I vote for little Junie

I have at the present time 2 Junebugs (giving one to a boy scout as birthday/going away to college present
As for programming the Swordfish is a good program as I myself am a beginner.
Be80be, Blueroom and Pommie have helped tremendously in coding my first project
The CRITTER RIDDER deer chaser
wish I had gotten into PIC years ago.
 

breadboardguy

New Member
What is a junebug?

And i would need some help to understand the tsop ( i will use tsop 58438 because it his high imunity to noise(is it good?) )

If the carrier khz is 38 and the pic hz is 1, how can i decode it? i mean the tsop is way too fast.
 

breadboardguy

New Member
Can someone tell me what is the carrier frequency? is it the high-low time? So how can i decode it with 1mhz microcontroller when the carrier is 38 khz?

And just to be sure. ic-prog and propic2 only support serial programming, right?

Please reply
 
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Nigel Goodwin

Super Moderator
Most Helpful Member
Can someone tell me what is the carrier frequency? is it the high-low time? So how can i decode it with 1mhz microcontroller when the carrier is 38 khz?
You don't have to decode 38KHz. although a PIC at 4MHz would be easily capable of it - the TSOP receiver chip demodulates the signal and outputs a signal similar (but not identical) to the original modulation.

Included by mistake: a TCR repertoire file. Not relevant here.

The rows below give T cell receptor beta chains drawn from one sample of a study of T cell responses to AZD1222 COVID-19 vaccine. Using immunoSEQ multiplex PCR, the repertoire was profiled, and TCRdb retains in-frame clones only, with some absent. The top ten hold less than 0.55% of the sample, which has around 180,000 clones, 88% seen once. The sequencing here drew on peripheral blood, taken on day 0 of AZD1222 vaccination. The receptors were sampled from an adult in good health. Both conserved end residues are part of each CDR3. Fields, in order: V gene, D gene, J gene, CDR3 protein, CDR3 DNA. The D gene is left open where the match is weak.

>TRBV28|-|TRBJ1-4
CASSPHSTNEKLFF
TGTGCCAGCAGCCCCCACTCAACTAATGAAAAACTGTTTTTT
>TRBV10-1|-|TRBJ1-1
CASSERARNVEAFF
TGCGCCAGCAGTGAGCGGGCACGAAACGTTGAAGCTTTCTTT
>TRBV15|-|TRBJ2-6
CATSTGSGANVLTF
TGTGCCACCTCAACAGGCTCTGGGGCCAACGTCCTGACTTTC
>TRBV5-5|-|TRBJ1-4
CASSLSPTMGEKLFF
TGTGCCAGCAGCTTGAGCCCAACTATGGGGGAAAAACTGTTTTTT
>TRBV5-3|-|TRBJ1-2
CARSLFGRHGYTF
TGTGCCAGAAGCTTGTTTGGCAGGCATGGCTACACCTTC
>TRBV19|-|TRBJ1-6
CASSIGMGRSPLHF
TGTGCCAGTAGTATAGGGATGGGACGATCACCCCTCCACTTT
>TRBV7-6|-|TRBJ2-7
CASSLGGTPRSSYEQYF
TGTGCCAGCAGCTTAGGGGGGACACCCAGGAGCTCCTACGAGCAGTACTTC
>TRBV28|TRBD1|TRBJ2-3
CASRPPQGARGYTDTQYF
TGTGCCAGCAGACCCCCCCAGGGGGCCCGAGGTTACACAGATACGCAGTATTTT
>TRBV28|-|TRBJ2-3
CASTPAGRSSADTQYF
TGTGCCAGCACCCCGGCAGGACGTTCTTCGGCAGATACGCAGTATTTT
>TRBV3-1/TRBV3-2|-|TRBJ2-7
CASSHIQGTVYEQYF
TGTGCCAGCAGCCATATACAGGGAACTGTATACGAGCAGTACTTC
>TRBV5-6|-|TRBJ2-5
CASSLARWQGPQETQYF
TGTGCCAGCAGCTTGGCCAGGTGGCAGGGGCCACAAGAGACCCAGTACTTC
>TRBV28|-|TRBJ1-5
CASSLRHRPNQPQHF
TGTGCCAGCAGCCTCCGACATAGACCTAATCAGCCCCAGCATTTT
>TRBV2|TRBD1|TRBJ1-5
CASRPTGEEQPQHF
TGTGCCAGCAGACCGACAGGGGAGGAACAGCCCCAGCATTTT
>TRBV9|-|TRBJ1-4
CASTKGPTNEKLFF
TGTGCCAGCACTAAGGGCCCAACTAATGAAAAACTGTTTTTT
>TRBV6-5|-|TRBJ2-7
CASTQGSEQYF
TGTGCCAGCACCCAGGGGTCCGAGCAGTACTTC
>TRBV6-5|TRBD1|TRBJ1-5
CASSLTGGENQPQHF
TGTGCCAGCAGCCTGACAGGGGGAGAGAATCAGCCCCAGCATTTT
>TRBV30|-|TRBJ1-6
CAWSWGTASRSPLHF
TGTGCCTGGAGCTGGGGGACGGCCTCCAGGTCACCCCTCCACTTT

Check my PIC tutorials for examples.

And just to be sure. ic-prog and propic2 only support serial programming, right?

All remotely modern PIC's are serial programmed, only a few VERY, VERY old ones were parallel programmed.

However, the two software packages you mention support both serial port and parallel port programmers - both of which do serial programming.
 

breadboardguy

New Member
Wow, there is a lot of stuff in your tutorials, did you all made that on your own? i must have been very time consuming.

Did someone already seen a factory made pcb? Its awesome! ( i just seen it ) all the components are collected by a tray and then literally launched at the pcb. All is soldered by a lead bath.In 30 seconds, a at least 3 hours for human pcb is made! (i know it's of topic)

EDIT:

WOOPS soory, i just understood :rolleyes: .............actually mhz is 1 000 000 oscillation per second right? i tought it was 1000....... and khz is 1000. So i UNDERSTAND! Yay finally! it was the only thing that was restricting me from continuing my lasertag project! i should be very buzy for the next weeks.

Oh yeah, last question:

So the ir receiver (tsop or temic, they are the same...) demodulates a high to low( because its active low i think?) when there is a 38 khz continuous signal right? and a 0 when there is no signal? And what are the cycles / bursts??

PLEASE reply